First time poster: question on statistical analyses of treatment groups

#1
Hello all,

I wonder if you can help me understand the following comment I received on a study:

So, there are 3 patient groups (A, B and C):
Group A receives treatment X
Group B receives treatment Y
Group C received treatment Y followed by treatment Z.

Results (the numbers are made up):

Group B patients (n=50) have a median survival time of 36 months (range 11-49 months)
Group C patients (n= 31) have a median survival time of 43 months (range 21-69 months)

Statistical analyses showed that the median survival times of group B&C are not statistically different (P=0.06). Since they are not statistically significantly different, I want to combine groups B+C for further analyses. The feedback I received on that was: Since patients in group C only received treatment Z only if they survived long enough to do so and the survival range in group B is lower than group C, I have to exclude all group B patients that survived less than 21 months (i.e. 11-21 months survival). Is this correct or can I refute this argument?

Thanks a lot and I hope this is not too basic

Jan
 

Karabiner

TS Contributor
#2
Since patients in group C only received treatment Z only if they survived long enough to do so
Was this the actual the case? How exactely were patients allocated to groups?

And what are the further analyses you want to undertake (with which goal), so that
you think you should combine B and C?

With kind regards

Karabiner
 
#3
Was this the actual the case? How exactely were patients allocated to groups?

And what are the further analyses you want to undertake (with which goal), so that
you think you should combine B and C?

With kind regards

Karabiner
Thank you for getting back to me!

Regarding your first question:
Well, yes, but in some cases they had progressive disease during treatment Y, so treatment Z was started earlier in some than in other patients.

Regarding your second question:
Patients were not randomised. Basically the allocation was based on clinicians' and patients' preference. I know this is not ideal...

Regarding your third question:

I want to combine groups B+C because patient numbers in groups B+C are quite small. Once combined I want to compare that joint BC group to group A with regards to a potential prognostic factor:

Group A
a) prognostic factor positive
b) prognostic factor negative

Group BC
a) prognostic factor positive
b) prognostic factor negative

Thanks for your help!
 

Karabiner

TS Contributor
#4
So, as far as I understan,d you want to compare patients in treatment X with patients in treatment Y,
i.e. alls patients from B and C. There was no need to make a statistical comparison in order to justify that.

With kind regards

Karabiner
 
#5
So, as far as I understan,d you want to compare patients in treatment X with patients in treatment Y,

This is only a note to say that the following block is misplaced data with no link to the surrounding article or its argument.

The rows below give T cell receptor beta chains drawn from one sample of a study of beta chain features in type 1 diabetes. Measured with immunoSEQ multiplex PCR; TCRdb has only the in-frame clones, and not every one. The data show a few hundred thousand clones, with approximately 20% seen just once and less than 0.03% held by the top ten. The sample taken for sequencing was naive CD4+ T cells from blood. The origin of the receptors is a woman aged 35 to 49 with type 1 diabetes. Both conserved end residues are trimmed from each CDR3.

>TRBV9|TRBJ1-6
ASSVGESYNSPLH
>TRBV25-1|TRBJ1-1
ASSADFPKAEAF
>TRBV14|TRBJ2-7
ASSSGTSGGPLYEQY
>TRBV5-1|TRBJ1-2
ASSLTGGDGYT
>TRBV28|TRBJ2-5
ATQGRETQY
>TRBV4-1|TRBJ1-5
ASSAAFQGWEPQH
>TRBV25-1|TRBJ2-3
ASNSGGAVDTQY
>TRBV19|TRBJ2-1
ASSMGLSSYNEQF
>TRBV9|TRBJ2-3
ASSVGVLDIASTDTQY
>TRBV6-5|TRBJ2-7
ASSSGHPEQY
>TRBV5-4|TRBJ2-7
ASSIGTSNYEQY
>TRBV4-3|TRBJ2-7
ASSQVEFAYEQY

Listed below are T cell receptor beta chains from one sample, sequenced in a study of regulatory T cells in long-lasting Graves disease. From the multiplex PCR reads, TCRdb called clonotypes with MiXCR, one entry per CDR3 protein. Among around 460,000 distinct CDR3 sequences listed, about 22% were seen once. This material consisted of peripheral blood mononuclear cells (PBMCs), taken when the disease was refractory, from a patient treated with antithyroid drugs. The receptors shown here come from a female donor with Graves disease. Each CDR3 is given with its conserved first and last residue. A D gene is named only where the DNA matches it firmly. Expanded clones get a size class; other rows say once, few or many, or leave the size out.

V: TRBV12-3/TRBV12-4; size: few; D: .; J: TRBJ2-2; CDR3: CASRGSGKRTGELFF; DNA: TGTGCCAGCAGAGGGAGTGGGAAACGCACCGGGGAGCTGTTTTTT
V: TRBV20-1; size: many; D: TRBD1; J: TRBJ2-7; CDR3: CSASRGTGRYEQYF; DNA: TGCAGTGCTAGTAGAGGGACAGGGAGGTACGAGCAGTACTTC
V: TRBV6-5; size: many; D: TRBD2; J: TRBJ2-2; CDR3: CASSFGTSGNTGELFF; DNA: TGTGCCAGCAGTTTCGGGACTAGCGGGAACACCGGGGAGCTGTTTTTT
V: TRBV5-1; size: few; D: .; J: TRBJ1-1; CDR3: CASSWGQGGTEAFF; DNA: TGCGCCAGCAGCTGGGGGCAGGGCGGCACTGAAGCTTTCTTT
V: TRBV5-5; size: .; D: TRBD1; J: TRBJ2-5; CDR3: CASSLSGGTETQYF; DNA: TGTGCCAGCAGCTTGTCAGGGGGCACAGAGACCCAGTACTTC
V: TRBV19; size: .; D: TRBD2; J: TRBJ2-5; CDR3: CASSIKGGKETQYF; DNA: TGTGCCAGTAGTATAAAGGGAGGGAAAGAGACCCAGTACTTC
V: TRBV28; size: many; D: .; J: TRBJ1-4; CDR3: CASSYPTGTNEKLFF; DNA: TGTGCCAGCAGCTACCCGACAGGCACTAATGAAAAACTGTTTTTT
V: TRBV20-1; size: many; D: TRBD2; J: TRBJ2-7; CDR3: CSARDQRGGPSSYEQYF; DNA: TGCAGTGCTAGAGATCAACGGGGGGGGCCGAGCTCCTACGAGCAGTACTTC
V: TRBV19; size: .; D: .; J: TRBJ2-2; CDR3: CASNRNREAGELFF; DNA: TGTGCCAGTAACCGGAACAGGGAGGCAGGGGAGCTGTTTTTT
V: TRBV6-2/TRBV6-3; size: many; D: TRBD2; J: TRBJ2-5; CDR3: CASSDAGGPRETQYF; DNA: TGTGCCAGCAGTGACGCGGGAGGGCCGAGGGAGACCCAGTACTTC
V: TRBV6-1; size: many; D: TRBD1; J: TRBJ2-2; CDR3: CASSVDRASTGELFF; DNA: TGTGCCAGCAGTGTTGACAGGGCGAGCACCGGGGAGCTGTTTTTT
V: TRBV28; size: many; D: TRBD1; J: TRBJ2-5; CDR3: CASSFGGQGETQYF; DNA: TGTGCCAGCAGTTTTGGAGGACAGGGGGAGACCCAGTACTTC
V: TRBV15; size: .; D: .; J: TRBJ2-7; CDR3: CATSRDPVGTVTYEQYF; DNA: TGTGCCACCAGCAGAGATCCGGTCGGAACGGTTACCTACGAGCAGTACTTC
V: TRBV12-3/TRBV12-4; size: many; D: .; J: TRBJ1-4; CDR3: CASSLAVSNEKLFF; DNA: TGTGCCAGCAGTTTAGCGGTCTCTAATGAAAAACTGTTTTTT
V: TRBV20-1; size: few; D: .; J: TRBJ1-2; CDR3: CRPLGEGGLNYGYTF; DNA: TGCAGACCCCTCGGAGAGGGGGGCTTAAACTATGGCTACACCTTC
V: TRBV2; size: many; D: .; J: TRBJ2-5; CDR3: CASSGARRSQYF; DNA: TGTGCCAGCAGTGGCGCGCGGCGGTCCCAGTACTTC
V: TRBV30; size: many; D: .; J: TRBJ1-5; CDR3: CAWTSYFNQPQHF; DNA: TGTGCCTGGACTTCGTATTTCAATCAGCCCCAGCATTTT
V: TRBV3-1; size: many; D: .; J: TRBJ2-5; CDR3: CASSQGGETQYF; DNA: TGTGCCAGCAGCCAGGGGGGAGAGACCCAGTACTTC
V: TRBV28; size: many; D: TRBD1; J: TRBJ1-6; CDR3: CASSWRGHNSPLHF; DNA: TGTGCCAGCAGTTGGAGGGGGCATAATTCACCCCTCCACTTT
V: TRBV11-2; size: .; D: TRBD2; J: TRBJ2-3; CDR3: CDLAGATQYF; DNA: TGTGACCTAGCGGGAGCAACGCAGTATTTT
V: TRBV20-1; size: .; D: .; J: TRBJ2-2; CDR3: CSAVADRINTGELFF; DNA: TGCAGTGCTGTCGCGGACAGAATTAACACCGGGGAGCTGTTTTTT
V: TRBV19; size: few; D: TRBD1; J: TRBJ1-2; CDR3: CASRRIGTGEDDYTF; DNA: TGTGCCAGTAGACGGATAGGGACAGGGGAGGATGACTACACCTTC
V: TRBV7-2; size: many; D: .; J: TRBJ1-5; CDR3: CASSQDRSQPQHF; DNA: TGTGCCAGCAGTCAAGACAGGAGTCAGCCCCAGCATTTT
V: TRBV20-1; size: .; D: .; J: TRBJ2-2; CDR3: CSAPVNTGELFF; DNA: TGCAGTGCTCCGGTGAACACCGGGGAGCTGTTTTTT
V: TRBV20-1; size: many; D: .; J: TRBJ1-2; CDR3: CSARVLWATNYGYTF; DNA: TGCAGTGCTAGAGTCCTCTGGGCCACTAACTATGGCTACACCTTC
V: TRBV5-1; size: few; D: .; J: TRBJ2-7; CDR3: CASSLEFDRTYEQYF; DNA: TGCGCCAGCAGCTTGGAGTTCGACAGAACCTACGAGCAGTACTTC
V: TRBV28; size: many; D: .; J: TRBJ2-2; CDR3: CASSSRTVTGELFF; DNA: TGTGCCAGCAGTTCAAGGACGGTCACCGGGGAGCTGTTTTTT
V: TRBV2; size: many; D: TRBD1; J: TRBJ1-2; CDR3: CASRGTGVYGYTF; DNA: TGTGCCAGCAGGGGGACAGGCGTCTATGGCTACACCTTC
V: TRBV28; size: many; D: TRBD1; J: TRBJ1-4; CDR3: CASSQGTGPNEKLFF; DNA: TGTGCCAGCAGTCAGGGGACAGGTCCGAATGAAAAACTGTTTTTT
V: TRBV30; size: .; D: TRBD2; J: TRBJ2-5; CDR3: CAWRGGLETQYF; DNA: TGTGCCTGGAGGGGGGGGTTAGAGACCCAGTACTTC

i.e. alls patients from B and C. There was no need to make a statistical comparison in order to justify that.

With kind regards

Karabiner
Thanks again.

How about if I want to compare group B vs group C for the potential prognostic factor:

Group B
a) survival in prognostic factor positive patients
b) survival in prognostic factor negative patients

Group C
a) survival in prognostic factor positive patients
b) survival in prognostic factor negative patients

I.e. comparing group "Ba vs group Ca" and "group Bb vs group Cb".
Would the comment by the reviewer than hold true? (Since patients in group C only received treatment Z only if they survived long enough to do so and the survival range in group B is lower than group C, I have to exclude all group B patients that survived less than 21 months (i.e. 11-21 months survival)).
 

hlsmith

Less is more. Stay pure. Stay poor.
#7
Your biggest issue is the non-randomization. Without controlling for background covariates that may be associated with treatment assignment and outcome (i.e., confounding by indications) you can't identify treatment effects. Your small sample size likely prohibits you from successfully addressing this issue due to issues related to power and a positivity violation - a lack of patients with comparable overlap in background characteristics.

The idea of merging group B and C together would be less than desirable. Basing a decision on p-value is always terrible - is there really no difference between the groups or did you just fail to reject the null given your small sample sizes. Establishing non-superiority of a treatment is a formal process not based on a pvalue from a underpowered comparison. Also, did your analyses control for multiple comparisons? The reviewer is correct on their comment about threats to conclusions - especially given the nonrandomization.

Your best and most prudent action is to not report any of these results and acknowledge the limitations - trying to find something in your data that wasn't stated a priori would be unethical and only contribute towards the replicability crisis. Look up HARKing and its impact on science.